3 November 2013 Edition
The cold reality of fuel poverty
Older people tend to have lower fixed incomes and as a result they spend a disproportionate amount on essentials such as fuel and food
THE scourge of fuel poverty continues to affect all levels of society, particularly the old and infirm.
From 2001 to 2011, around 2,000 older people died from cold-related illnesses. Many of these deaths were and are preventable if the causes are given priority and tackled in a serious manner.
The main causes of fuel poverty are:
- Low household income;
- Fuel costs;
- Energy efficiency;
- Thermal quality of the home and the efficiency of the heating system.
Compared to places like Britain, the Six Counties have very high levels of fuel poverty with 34% of households in fuel poverty.
In my own constituency of Newry/Armagh, 39.2% of households are in fuel poverty. Various reasons have been given as to the high level of fuel poverty. For example, we have a cold climate leading to a greater heating requirement, a more dispersed population, a larger proportion of the population living in the rural areas, and higher gas and electricity costs because we have no indigenous fuels. Up to 70% of social housing homes here rely on oil heating, which is increasingly expensive. And a lower income level makes it more difficult to afford fuel, particularly for older people and pensioners.
The reality of all of this is that fuel poverty can damage people’s quality of life and health. The likelihood of ill-health is increased by cold homes. Illnesses such as influenza, heart disease and strokes are exacerbated by the cold. Cold houses can also promote the growth of fungi and household dust mites. People with respiratory illnesses are put increasingly at risk. The reality is that people have to make stark choices about household essentials.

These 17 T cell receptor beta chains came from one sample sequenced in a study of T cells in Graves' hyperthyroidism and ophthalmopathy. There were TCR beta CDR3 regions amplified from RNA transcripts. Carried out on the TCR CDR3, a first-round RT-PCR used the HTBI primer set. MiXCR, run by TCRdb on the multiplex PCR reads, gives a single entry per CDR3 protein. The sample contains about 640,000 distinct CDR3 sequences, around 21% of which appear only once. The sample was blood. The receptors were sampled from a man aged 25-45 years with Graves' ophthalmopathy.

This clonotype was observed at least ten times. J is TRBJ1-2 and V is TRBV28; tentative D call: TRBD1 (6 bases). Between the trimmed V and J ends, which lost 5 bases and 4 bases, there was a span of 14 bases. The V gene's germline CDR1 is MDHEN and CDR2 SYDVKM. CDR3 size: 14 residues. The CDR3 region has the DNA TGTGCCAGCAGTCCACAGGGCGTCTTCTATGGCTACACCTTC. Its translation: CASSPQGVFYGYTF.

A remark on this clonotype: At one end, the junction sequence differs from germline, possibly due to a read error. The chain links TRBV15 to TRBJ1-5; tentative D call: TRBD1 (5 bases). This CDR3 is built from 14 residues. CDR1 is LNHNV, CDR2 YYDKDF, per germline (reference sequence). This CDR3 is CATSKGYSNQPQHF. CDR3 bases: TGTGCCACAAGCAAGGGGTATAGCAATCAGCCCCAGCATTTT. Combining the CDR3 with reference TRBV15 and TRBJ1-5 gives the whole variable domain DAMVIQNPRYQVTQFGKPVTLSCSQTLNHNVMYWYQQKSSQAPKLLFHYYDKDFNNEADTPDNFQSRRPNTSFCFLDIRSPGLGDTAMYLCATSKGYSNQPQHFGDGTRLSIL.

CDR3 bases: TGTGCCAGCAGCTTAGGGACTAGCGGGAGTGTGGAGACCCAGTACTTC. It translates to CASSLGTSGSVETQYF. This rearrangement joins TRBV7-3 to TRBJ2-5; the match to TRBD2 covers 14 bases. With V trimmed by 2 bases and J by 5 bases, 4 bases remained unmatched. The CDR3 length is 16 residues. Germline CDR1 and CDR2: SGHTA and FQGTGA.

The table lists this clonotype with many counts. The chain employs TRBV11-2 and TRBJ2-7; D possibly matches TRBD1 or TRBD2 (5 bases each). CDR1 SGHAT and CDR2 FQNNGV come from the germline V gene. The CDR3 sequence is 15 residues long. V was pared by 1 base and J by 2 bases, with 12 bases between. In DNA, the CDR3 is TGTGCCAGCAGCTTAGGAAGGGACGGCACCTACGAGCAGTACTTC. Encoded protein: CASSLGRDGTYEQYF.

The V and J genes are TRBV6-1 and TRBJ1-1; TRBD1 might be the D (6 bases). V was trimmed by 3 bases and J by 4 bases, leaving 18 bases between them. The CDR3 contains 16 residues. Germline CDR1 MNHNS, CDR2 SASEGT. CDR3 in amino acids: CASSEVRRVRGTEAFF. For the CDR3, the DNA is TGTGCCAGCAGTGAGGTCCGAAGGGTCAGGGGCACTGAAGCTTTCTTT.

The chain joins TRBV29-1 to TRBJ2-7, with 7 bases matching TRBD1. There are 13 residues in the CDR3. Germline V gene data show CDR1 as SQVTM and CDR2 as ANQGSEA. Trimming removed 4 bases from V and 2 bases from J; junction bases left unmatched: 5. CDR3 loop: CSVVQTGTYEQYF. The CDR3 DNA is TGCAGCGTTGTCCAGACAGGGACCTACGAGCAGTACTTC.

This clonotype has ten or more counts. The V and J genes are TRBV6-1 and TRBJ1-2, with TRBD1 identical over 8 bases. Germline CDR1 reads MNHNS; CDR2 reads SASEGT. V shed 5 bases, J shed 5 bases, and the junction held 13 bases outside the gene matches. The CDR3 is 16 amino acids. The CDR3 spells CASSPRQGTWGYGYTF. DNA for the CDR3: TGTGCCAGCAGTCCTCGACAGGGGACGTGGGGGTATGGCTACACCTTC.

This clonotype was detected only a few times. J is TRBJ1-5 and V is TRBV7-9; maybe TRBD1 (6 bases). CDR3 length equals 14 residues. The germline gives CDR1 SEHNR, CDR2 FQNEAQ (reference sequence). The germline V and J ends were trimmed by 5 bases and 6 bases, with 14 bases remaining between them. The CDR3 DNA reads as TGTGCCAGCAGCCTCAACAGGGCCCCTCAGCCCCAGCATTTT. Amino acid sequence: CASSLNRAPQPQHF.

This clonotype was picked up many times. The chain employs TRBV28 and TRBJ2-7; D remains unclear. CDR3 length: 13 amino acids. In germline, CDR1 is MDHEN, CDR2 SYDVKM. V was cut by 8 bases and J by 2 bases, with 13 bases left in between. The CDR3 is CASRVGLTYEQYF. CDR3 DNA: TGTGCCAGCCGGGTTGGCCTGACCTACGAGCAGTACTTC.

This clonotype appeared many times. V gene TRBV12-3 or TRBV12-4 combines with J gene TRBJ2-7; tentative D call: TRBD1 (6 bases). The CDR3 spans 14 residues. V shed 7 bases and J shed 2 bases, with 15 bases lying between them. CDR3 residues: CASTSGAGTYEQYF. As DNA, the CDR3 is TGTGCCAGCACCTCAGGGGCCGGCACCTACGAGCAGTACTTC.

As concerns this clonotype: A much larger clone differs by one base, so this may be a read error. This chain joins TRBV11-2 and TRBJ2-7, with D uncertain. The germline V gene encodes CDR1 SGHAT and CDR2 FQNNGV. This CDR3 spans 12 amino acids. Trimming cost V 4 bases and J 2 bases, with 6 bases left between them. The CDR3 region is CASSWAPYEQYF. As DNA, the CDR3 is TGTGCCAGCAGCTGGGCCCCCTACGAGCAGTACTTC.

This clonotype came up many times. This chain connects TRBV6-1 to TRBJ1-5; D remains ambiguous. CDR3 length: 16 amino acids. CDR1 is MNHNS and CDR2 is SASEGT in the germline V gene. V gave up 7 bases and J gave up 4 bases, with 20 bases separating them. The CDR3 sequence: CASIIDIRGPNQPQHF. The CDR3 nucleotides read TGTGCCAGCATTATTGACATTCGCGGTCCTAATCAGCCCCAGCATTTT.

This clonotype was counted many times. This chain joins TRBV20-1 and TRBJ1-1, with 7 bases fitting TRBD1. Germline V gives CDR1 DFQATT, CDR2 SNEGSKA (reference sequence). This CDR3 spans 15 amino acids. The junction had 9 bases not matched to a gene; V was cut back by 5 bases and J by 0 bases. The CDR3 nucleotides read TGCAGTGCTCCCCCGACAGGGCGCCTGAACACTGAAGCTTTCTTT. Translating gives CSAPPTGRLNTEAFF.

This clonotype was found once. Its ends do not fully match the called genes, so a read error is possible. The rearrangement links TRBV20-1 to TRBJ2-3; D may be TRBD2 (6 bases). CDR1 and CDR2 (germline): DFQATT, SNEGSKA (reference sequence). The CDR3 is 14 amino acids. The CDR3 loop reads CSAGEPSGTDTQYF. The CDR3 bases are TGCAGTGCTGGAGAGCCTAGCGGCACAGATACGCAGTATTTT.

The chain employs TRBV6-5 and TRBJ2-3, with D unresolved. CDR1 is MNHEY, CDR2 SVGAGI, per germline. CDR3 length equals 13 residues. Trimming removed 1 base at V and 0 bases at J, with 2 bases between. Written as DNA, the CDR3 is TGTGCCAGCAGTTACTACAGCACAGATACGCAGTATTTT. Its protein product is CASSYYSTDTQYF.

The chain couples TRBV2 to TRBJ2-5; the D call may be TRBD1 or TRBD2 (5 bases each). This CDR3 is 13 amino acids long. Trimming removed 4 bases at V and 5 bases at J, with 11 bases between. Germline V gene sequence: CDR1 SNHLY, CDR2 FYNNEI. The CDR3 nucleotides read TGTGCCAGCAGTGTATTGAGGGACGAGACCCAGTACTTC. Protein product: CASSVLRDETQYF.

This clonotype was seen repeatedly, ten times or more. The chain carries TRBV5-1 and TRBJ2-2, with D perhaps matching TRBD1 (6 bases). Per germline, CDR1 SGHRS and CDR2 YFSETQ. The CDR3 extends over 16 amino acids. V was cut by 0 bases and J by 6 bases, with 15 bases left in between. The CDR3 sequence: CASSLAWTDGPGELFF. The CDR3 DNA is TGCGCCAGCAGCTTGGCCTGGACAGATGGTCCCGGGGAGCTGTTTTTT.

• Older people and people with disabilities or long-term illnesses are particularly vulnerable to fuel poverty
This can lead to poor diet and withdrawal from the community with little or no money left to socialise with family and friends.
The risks associated with fuel poverty can apply to any individual but it is accepted that older people, people with disabilities or long-term illnesses are particularly vulnerable. Research has shown that the older population has been hardest hit by the recession. Older people tend to have lower fixed incomes and as a result they spend a disproportionate amount on essentials such as fuel and food.
At the Assembly, the Department of Social Development’s committee (chaired by Alex Maskey) has initiated a report which requires all the Government departments to take responsibility for and to act on the continuing problem of fuel poverty.
Energy companies need to play a significant role in alleviating fuel poverty and look at introducing social tariffs for vulnerable customers. Innovative measures are needed if we are, as a supposedly civilised society, going to fight the continuing scourge that is fuel poverty.
In recent times I have been told of a cancer patient who had to burn old shoes and items of clothing to heat her home as she was unable to afford fuel. This is a sad indictment on the society in which we live in the 21st century.
In simple terms, fuel poverty is poverty.